So, let’s start things off by talking about the main differences between the sound of the KS1 and the Bean, and also consider important additional aspects about the sonics of the Bean on its own along the way. To start with both are excellent IEMs for your money, and amongst the best under $20 bucks. Both IEMs also do well with vocals, and isolate them well. With regard to overall clarity, again its good for the price, and very close to the KS1, but I’d probably give the edge to the KS1, in the end, but again this is a very slight difference. In general, I’d say that, overall, the KS1 is slightly tighter in its presentation compared to the Bean, but, then again, it is also more intensive in its delivery, as the Coffee Bean is ironically, despite its name, more relaxed. For example, the Bean has a greater sub-bass presence, but also is generally more diffuse and has less bass impact overall, especially in the mid-bass region. So, dynamics, are livelier with the KS1, than they are with the Bean. But, that is not to say that the Bean is not a dynamic IEM, it still is, just less so than in the case of the KS1, which might even come across as a bit “too dynamic” to some.

In fact, all sonics, bass, mids, and treble, are, psychoacoustically, just a bit more forward sounding on the KS1. So, I’d say, that the Bean is generally the more relaxed monitor of the two- with the compromise that it is also slightly less sharp in its detailing. So, if you felt the KS1 was just a bit too intensive for you, then the Bean might be the better choice, as it nearly keeps up otherwise. Having said that the soundstage, seems somewhat larger in the KS1, as like the Plume, the soundstage of the Bean is mostly average, and takes place, generally, between your ears- at least with regard to its width. Still, separation, imaging, and placement of both IEMs are on point, again, similar between the two, and impressive for the price point, however; the Bean seems to have a slight edge on the KS1 in terms of tracking images across its soundscape. Yet, with regard their airy qualities, the KS1 has the slight edge there. Although, I wouldn’t say that either IEM is particularly airy, nor lacking in it either. So, the two IEMs largely trade blows with one another in my view, and which one, a person prefers will likely end up coming down to individual choice. Having said, that I think most people may lean towards the CCZ for its slightly more relaxed character overall.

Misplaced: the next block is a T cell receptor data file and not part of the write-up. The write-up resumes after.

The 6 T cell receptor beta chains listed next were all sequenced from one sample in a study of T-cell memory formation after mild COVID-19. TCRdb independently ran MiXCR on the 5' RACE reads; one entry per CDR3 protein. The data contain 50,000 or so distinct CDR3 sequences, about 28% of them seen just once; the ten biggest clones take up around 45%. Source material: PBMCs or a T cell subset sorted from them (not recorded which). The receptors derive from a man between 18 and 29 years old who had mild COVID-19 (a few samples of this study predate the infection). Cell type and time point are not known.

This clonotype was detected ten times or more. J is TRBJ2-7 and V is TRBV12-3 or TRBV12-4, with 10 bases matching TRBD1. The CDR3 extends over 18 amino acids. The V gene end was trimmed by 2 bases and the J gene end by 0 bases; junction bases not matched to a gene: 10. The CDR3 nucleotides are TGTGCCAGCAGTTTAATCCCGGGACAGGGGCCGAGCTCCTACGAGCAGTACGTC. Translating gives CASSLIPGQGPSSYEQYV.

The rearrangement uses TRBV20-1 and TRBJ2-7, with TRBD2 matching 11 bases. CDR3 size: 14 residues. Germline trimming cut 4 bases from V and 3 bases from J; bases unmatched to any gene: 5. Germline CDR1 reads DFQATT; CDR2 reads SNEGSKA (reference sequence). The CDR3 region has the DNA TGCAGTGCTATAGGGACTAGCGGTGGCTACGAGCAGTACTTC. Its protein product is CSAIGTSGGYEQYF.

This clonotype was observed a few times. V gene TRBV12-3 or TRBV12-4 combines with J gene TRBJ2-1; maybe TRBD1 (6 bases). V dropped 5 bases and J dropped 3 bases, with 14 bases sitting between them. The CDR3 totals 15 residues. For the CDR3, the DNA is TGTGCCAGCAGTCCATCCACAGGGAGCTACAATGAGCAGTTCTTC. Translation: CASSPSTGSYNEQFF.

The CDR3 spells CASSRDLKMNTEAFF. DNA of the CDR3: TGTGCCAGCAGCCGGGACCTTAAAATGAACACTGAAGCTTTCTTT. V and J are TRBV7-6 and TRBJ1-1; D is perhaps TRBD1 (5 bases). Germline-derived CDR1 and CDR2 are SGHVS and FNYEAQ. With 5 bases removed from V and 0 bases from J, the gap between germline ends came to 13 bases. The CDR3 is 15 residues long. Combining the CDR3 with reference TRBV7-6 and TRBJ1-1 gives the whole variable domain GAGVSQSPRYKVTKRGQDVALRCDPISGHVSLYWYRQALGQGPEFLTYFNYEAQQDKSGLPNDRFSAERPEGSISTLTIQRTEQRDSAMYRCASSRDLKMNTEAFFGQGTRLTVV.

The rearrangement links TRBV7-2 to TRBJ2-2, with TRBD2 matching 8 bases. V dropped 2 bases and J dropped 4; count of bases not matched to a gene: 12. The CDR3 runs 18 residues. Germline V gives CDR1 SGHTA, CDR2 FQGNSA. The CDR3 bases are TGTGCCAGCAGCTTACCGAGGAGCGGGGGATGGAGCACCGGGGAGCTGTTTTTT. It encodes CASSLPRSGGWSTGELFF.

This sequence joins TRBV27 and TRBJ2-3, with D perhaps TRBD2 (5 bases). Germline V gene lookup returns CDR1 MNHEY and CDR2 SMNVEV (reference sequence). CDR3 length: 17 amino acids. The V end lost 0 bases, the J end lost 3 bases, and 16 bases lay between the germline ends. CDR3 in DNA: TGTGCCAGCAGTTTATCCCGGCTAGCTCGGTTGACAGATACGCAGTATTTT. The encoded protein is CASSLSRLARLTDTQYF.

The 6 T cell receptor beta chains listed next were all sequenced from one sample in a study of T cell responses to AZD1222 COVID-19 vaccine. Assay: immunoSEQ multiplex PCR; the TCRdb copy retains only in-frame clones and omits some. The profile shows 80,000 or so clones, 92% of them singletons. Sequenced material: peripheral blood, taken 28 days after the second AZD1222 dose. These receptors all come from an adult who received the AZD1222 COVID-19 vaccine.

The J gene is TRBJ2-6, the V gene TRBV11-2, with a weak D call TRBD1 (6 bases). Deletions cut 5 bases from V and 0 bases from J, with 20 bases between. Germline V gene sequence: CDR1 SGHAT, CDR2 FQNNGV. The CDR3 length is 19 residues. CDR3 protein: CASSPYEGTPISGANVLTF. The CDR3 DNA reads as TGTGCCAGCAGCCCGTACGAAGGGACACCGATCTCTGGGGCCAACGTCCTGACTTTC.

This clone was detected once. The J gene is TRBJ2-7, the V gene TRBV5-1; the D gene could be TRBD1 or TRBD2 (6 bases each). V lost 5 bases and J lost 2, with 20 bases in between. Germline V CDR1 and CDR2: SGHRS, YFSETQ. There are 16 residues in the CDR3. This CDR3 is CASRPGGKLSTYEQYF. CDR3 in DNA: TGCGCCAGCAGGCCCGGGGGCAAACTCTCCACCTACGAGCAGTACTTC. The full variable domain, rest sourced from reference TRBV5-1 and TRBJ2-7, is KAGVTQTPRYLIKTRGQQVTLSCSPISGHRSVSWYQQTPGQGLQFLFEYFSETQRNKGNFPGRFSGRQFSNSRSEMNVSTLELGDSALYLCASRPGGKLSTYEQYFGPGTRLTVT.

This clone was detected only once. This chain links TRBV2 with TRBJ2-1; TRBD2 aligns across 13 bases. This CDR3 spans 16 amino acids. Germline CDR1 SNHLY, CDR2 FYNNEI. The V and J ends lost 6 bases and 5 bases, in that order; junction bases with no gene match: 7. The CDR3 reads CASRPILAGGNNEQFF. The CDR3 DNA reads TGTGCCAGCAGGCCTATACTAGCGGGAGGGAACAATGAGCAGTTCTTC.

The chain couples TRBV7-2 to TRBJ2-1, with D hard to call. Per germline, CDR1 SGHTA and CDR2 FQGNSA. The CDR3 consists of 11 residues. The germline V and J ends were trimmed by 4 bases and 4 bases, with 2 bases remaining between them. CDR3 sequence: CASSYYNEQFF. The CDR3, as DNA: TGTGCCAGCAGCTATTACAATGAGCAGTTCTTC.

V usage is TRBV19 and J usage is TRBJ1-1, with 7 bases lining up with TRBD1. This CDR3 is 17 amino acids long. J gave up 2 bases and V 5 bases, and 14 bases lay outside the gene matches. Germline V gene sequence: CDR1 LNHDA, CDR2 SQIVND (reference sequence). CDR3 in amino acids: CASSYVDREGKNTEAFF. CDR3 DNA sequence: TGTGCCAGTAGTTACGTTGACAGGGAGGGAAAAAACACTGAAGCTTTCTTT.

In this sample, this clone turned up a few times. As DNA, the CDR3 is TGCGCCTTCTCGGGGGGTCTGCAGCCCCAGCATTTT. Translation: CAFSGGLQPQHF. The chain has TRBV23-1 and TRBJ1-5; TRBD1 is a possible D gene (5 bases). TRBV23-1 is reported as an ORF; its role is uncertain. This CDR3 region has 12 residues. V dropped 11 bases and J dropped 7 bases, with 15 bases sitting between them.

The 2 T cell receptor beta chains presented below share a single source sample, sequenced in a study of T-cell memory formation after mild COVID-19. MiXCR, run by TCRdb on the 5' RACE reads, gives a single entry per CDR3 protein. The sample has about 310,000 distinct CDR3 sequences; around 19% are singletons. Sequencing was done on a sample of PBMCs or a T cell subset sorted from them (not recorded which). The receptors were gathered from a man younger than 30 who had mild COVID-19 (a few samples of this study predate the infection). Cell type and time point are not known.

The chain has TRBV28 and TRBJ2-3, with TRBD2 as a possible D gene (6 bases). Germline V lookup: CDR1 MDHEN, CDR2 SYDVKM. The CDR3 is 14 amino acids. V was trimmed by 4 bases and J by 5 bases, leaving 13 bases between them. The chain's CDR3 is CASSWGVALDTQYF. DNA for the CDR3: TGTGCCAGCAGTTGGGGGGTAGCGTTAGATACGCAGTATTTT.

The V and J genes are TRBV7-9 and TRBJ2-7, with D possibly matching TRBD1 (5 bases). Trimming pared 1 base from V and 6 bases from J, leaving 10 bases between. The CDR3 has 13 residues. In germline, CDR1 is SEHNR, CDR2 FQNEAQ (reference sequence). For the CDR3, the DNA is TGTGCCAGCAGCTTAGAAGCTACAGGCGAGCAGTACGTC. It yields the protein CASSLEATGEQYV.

So, since I loved the KS1, and this IEM is ultimately extremely similar, I’m am going to have to say that I also like the sound of the Bean. Both IEMs, offer a mild V-Shape presentation to their listener, which, by and large appears, appears forward sounding in most areas of the frequency response to the human ear. But keep in mind, that in terms of general forwardness, the Bean is still somewhat forward sounding, just generally less so in comparison my beloved KS1.

In the end, if the Plume and the Coffee Bean are any indication, CCZ seems to be a group that knows what they’re doing and not just a flash-in-the-pan company which got lucky with their first IEM. Having said that, like with the Plume, they need to abandon the stabilization wings, and correct the angle of their nozzles to improve their success with the mass market. I hope that CCZ makes such improvements soon, and hopefully I will get to hear more of their IEMs in the near future. Thanks again to KeepHiFi for providing the Coffee Bean for the channel, but as always, I have not been paid nor influence to say anything in particular in this review. And with that, I’m out for now.

*Thanks to KeepHiFi for sending in the CCZ Coffee Bean for Review!